How good are the Laowa lenses from Hong Kong-based newcomer, Venus Optics?
Venus Optics, which is based in Hong Kong, and markets under the ‘Laowa’ brand name, was only established in 2013 so it’s still a relative newcomer against the long-established photography brands. While other newcomers to imaging technology like Sony and Panasonic have been familiar names for well over half a century, few people had heard about – or seen – Laowa-branded products until the last few years. And even now, the brand is still not well-known, which is a pity.
On the surface, the company has good credentials; it was launched by a team of Chinese optical designers who had previously worked for leading Japanese and German manufacturers and claim more than 20 years’ experience in lens design. Based in Hefei, the capital and largest city of Anhui Province, People’s Republic of China, since opening it has specialised in creating ‘Premium’ lenses that are ‘truly unique, practical and affordable’ (to quote from the company’s website). It also markets a range of lens accessories, including mount adapters, format and shift converters, filter holders and a macro flash and ring light, although the main focus is upon the lenses.
First product was the Laowa 60mm f/2.8 2X Ultra-Macro Lens, which Venus Optics claimed as a ‘world’s first’ 2:1 macro lens with a focusing range from 2:1 magnification ratio to infinity focus. Then came another ‘world first’: the Laowa 15mm f/4 Wide Angle Macro Lens – ‘the world’s widest 1:1 Macro lens’.
Perhaps the most eye-catching of Laowa lenses is ‘The Probe’ (pictured above), a 24mm f/14 2X macro lens with an extension tube. The front barrel of the lens is waterproof and an LED ring light is mounted at the tip as a light source.
Laowa lenses are certainly interesting – and generally quite different from those released by the major camera manufacturers. But, contrary to many preconceptions associated with Chinese-made products, they’re not bargain-basement ‘cheap’ but could rather be described as good value. A check of the company’s Australian website (https://laowa.com.au/) reveals most lenses are priced between $700 and $1000. The lowest listed price is $399 for a fisheye lens for M4/3 cameras and the highest is $7999 for a 25-100mm T2.9 cine lens (a relatively recent addition).
Until quite recently the company has concentrated on ultra-wide-angle and macro lenses for stills cameras. However, this year it added shift and cinematic lenses, all of which are marketed under the Laowa brand. Compact designs with minimal distortion (‘Zero-D’) and ultra-fast prime lenses under the ‘Argus’ label are a recent focus.
The current range is split into four segments: Argus, Landscape, Macro and Cinema and consists of 23 camera lenses, five cinema lenses and two adapters. Four ‘Argus’ f/0.95 lenses with various focal lengths in M4/3, APS-C and full-frame mounts have been scheduled for release this year but have not yet been listed on the local website. The site also provides a list of dealers offering Laowa lenses on a state-by-state basis. (Many of the majors are listed along with their locations, phone numbers and business hours.)
Key features to take into account when considering Laowa lenses:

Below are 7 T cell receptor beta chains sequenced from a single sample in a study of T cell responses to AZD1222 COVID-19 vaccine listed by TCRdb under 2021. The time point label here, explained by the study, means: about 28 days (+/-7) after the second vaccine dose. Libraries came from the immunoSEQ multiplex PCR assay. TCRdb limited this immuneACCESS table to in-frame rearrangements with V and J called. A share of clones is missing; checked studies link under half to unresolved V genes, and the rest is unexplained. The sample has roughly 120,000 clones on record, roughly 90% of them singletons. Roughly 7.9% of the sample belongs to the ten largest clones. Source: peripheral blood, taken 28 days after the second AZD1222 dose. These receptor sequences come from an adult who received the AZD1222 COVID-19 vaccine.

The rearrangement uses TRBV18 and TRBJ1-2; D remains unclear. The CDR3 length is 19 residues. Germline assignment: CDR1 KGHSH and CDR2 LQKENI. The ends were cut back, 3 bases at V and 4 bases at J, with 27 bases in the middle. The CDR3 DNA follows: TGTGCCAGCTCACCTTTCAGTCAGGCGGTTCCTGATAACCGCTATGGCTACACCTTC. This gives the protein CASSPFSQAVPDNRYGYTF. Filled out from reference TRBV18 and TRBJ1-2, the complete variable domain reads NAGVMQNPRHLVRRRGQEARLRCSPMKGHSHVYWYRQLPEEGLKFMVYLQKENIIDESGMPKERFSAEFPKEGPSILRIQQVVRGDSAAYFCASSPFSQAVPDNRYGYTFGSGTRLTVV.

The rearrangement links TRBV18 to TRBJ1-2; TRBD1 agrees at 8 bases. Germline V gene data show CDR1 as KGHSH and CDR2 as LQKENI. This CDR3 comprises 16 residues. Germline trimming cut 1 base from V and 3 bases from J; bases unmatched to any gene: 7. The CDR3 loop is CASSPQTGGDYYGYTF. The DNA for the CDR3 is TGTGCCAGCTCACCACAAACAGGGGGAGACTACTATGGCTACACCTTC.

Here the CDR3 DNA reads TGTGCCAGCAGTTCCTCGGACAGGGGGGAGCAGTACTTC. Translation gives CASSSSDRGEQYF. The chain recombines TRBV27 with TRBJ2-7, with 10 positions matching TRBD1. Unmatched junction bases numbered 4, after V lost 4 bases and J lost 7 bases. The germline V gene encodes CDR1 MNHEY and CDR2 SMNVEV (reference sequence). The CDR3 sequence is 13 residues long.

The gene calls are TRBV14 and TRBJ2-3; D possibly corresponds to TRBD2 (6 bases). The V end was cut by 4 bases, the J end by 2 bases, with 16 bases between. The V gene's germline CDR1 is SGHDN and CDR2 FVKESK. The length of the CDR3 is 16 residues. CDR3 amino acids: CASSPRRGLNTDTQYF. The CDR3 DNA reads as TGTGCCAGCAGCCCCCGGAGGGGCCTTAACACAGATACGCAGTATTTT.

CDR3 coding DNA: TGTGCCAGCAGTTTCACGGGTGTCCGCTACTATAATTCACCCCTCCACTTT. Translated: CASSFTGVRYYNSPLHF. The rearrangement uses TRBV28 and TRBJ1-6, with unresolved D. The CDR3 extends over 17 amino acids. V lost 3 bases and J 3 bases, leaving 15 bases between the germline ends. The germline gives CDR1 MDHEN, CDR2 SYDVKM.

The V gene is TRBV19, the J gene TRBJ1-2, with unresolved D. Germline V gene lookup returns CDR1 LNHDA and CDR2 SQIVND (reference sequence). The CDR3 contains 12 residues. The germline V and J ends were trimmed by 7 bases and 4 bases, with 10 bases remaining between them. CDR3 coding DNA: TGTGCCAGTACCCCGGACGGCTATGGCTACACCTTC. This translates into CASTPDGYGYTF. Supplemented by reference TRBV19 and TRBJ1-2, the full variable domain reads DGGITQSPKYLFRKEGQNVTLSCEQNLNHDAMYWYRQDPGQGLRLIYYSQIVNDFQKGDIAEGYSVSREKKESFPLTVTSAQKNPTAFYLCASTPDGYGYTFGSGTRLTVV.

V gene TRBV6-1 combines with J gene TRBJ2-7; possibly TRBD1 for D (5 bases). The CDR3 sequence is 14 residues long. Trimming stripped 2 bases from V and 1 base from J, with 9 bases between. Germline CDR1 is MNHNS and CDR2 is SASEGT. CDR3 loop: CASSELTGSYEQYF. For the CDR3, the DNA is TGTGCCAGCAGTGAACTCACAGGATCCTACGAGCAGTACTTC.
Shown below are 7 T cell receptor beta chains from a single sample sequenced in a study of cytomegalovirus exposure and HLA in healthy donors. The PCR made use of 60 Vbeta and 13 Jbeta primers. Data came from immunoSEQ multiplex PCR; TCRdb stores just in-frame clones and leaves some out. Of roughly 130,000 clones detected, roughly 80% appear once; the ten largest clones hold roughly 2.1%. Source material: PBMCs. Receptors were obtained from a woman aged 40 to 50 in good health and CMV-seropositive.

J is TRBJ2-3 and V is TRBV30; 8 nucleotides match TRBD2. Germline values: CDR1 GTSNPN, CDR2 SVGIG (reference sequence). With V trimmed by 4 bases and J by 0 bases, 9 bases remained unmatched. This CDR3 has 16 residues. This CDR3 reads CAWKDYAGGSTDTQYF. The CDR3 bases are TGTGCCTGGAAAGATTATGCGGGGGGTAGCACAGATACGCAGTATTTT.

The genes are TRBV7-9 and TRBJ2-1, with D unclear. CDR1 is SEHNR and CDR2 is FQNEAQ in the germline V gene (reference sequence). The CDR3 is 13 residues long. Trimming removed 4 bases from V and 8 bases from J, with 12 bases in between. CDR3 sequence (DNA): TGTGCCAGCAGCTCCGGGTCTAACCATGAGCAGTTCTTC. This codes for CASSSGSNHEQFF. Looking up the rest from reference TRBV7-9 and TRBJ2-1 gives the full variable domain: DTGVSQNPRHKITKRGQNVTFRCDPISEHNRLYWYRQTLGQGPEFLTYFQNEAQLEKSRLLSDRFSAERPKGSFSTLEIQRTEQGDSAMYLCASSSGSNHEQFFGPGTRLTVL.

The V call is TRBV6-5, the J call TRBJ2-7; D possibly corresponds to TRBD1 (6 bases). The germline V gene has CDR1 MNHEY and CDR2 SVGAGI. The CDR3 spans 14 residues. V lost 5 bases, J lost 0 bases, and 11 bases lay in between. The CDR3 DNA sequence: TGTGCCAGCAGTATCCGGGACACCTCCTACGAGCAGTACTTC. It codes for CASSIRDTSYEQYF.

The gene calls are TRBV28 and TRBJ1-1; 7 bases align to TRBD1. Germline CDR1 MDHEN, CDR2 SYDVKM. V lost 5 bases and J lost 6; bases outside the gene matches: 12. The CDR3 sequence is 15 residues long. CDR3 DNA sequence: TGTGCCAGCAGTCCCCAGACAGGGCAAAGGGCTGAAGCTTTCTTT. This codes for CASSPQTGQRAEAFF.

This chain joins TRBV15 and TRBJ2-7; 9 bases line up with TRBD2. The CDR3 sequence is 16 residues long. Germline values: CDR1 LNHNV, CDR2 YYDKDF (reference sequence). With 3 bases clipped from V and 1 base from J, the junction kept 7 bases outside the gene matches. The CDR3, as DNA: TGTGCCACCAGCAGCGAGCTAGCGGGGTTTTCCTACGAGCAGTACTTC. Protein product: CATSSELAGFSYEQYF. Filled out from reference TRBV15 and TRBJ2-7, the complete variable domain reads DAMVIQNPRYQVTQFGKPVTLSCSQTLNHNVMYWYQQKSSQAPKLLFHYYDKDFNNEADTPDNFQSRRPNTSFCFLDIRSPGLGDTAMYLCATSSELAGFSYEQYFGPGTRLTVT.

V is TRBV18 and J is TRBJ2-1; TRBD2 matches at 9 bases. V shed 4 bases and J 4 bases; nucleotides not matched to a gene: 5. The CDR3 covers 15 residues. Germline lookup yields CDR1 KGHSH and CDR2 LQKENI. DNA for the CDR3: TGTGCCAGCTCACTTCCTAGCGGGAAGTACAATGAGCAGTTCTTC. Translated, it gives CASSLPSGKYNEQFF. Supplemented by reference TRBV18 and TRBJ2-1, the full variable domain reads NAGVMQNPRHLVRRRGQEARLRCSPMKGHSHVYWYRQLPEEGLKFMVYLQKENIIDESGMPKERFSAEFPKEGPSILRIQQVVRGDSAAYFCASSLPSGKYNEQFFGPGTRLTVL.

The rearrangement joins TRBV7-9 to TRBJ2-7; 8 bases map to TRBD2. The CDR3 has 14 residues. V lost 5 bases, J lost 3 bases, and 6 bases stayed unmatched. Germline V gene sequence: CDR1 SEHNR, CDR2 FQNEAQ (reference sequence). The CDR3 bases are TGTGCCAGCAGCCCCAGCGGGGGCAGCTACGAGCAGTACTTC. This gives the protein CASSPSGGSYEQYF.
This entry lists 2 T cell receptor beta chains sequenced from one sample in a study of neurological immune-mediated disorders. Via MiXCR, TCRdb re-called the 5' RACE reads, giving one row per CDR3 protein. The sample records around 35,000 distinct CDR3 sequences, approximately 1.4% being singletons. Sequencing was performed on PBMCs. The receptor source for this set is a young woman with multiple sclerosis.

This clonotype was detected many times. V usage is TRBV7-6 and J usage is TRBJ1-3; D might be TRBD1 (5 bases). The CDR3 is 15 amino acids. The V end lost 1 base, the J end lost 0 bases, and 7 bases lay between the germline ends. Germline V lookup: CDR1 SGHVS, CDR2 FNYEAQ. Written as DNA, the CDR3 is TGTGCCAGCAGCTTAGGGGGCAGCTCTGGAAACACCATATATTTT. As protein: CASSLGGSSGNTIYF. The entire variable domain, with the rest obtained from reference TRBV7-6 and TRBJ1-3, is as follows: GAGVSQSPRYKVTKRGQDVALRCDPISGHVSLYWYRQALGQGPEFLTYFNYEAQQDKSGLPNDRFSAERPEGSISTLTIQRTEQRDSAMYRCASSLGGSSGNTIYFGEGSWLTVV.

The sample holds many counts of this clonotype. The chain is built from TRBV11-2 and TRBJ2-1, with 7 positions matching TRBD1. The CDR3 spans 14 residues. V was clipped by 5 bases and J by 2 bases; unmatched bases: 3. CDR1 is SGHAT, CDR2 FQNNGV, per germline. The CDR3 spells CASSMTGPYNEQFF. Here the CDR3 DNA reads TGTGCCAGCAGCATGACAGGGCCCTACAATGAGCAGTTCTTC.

1. It’s important to understand most Laowa lenses have fully manual controls, with no electronic contacts in the lens mounts to communicate information with the camera they’re fitted to. This means lens data won’t be recorded in image files.
2. Manual focusing is pretty much universal. Consequently, the lenses are best used with cameras that provide focusing aids such as magnification and peaking displays. Such aids are essential for the macro lenses and shorter wide angle lenses; less so for the ultra-wide lenses, which can be used with ‘guesstimated’ focus at f/5.6 or smaller apertures.
3. Some models include an option to choose auto-aperture control or aperture coupling for some lens mounts, usually at a higher price that the fully-manual alternative. A few come with a CPU chip and motor that allows aperture control from the camera and embedding of EXIF metadata in image files. Rangefinder coupling is available in some of the Leica M-mount lenses for easier and more accurate manual focusing.
4. Most of the lenses we’ve seen are robustly-built and many have metal barrels that can withstand a fair amount of rough handling. But they’re seldom finished to the degree that lenses from established camera manufacturers and third-party lens specialists achieve.
5. Some lenses – especially the ultra-wide models – come in lightweight versions that enable them to be carried by drones. But it’s important to remember these are fully-manual models, which means apertures and exposure levels can’t be controlled remotely via the camera.
So far we’ve only tested two ultra-wide-angle lenses – the Laowa 14mm f/4 Zero-D DSLR lens (full frame) and the Laowa 7.5mm wide-angle lens with a M4/3 mount. Their centre-of-field performance has been very good – provided the lens is focused correctly and used within its design parameters. Edge-of-field performance was less stellar and both lenses suffered from relatively high levels of lateral chromatic aberration – which was not corrected by in-camera processing.
From a dealer’s viewpoint, Laowa is worth looking at if you want to offer customers a lens that is different, and generally more affordable, to those offered by the camera manufacturers. (We aren’t sure what kind of margins are being offered.) It’s also worth considering for dealers venturing into sales of cine cameras. However, the current catalogue is still quite small and although it is growing quite rapidly, not all lenses are available in all currently-sold lens mounts.